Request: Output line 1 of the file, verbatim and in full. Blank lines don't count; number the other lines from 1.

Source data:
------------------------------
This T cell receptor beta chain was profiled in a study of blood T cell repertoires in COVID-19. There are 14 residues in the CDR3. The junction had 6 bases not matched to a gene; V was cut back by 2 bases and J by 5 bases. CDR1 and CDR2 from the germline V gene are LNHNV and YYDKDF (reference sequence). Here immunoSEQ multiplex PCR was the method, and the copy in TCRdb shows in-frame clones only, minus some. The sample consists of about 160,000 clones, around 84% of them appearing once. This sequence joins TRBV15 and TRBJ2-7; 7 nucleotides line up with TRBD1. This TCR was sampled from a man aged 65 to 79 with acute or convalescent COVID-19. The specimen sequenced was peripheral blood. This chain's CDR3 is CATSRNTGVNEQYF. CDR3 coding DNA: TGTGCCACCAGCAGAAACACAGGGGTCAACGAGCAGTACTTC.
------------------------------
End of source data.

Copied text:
This T cell receptor beta chain was profiled in a study of blood T cell repertoires in COVID-19. There are 14 residues in the CDR3. The junction had 6 bases not matched to a gene; V was cut back by 2 bases and J by 5 bases. CDR1 and CDR2 from the germline V gene are LNHNV and YYDKDF (reference sequence). Here immunoSEQ multiplex PCR was the method, and the copy in TCRdb shows in-frame clones only, minus some. The sample consists of about 160,000 clones, around 84% of them appearing once. This sequence joins TRBV15 and TRBJ2-7; 7 nucleotides line up with TRBD1. This TCR was sampled from a man aged 65 to 79 with acute or convalescent COVID-19. The specimen sequenced was peripheral blood. This chain's CDR3 is CATSRNTGVNEQYF. CDR3 coding DNA: TGTGCCACCAGCAGAAACACAGGGGTCAACGAGCAGTACTTC.